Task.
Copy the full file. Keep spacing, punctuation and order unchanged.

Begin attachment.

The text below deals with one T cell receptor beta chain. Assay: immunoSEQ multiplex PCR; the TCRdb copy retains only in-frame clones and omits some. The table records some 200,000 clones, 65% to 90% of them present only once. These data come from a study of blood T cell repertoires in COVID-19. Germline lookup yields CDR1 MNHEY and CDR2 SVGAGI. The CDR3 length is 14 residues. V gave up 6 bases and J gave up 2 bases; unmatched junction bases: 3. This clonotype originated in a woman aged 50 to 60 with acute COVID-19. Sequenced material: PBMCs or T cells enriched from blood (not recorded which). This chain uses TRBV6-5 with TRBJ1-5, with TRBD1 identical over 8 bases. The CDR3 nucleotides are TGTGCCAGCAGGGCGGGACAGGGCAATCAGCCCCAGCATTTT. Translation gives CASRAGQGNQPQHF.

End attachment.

The text below deals with one T cell receptor beta chain. Assay: immunoSEQ multiplex PCR; the TCRdb copy retains only in-frame clones and omits some. The table records some 200,000 clones, 65% to 90% of them present only once. These data come from a study of blood T cell repertoires in COVID-19. Germline lookup yields CDR1 MNHEY and CDR2 SVGAGI. The CDR3 length is 14 residues. V gave up 6 bases and J gave up 2 bases; unmatched junction bases: 3. This clonotype originated in a woman aged 50 to 60 with acute COVID-19. Sequenced material: PBMCs or T cells enriched from blood (not recorded which). This chain uses TRBV6-5 with TRBJ1-5, with TRBD1 identical over 8 bases. The CDR3 nucleotides are TGTGCCAGCAGGGCGGGACAGGGCAATCAGCCCCAGCATTTT. Translation gives CASRAGQGNQPQHF.